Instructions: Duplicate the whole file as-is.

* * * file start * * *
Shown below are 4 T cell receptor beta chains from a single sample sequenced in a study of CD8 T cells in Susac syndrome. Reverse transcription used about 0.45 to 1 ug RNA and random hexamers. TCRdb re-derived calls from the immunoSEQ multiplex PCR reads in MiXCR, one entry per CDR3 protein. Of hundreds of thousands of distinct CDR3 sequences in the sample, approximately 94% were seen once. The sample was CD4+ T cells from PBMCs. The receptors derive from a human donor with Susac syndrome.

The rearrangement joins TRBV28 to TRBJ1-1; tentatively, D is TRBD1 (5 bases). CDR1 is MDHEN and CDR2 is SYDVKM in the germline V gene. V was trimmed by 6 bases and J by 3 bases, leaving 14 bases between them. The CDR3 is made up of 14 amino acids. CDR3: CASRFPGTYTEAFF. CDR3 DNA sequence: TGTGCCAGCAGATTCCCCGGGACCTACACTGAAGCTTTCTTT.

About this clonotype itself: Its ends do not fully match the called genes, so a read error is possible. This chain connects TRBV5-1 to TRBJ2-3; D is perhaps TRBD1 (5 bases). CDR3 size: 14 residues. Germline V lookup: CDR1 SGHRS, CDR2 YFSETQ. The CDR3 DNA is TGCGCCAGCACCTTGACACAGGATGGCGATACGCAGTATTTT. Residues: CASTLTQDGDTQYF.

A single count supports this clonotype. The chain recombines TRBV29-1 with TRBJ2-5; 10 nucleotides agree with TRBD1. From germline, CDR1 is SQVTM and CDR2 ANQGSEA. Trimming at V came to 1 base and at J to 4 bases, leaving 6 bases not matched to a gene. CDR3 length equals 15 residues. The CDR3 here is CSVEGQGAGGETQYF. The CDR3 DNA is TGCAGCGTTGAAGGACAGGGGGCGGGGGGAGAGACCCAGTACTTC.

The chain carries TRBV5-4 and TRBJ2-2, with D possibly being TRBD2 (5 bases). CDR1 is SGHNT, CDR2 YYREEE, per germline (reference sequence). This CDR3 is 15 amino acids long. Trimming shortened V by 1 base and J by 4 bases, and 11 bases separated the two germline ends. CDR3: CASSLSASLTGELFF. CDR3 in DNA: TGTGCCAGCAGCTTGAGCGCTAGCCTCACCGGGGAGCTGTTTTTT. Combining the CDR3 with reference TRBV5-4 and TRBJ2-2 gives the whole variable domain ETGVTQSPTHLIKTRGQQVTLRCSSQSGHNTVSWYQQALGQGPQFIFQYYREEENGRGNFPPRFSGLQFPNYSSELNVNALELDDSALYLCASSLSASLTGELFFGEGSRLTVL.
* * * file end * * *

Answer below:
Shown below are 4 T cell receptor beta chains from a single sample sequenced in a study of CD8 T cells in Susac syndrome. Reverse transcription used about 0.45 to 1 ug RNA and random hexamers. TCRdb re-derived calls from the immunoSEQ multiplex PCR reads in MiXCR, one entry per CDR3 protein. Of hundreds of thousands of distinct CDR3 sequences in the sample, approximately 94% were seen once. The sample was CD4+ T cells from PBMCs. The receptors derive from a human donor with Susac syndrome.

The rearrangement joins TRBV28 to TRBJ1-1; tentatively, D is TRBD1 (5 bases). CDR1 is MDHEN and CDR2 is SYDVKM in the germline V gene. V was trimmed by 6 bases and J by 3 bases, leaving 14 bases between them. The CDR3 is made up of 14 amino acids. CDR3: CASRFPGTYTEAFF. CDR3 DNA sequence: TGTGCCAGCAGATTCCCCGGGACCTACACTGAAGCTTTCTTT.

About this clonotype itself: Its ends do not fully match the called genes, so a read error is possible. This chain connects TRBV5-1 to TRBJ2-3; D is perhaps TRBD1 (5 bases). CDR3 size: 14 residues. Germline V lookup: CDR1 SGHRS, CDR2 YFSETQ. The CDR3 DNA is TGCGCCAGCACCTTGACACAGGATGGCGATACGCAGTATTTT. Residues: CASTLTQDGDTQYF.

A single count supports this clonotype. The chain recombines TRBV29-1 with TRBJ2-5; 10 nucleotides agree with TRBD1. From germline, CDR1 is SQVTM and CDR2 ANQGSEA. Trimming at V came to 1 base and at J to 4 bases, leaving 6 bases not matched to a gene. CDR3 length equals 15 residues. The CDR3 here is CSVEGQGAGGETQYF. The CDR3 DNA is TGCAGCGTTGAAGGACAGGGGGCGGGGGGAGAGACCCAGTACTTC.

The chain carries TRBV5-4 and TRBJ2-2, with D possibly being TRBD2 (5 bases). CDR1 is SGHNT, CDR2 YYREEE, per germline (reference sequence). This CDR3 is 15 amino acids long. Trimming shortened V by 1 base and J by 4 bases, and 11 bases separated the two germline ends. CDR3: CASSLSASLTGELFF. CDR3 in DNA: TGTGCCAGCAGCTTGAGCGCTAGCCTCACCGGGGAGCTGTTTTTT. Combining the CDR3 with reference TRBV5-4 and TRBJ2-2 gives the whole variable domain ETGVTQSPTHLIKTRGQQVTLRCSSQSGHNTVSWYQQALGQGPQFIFQYYREEENGRGNFPPRFSGLQFPNYSSELNVNALELDDSALYLCASSLSASLTGELFFGEGSRLTVL.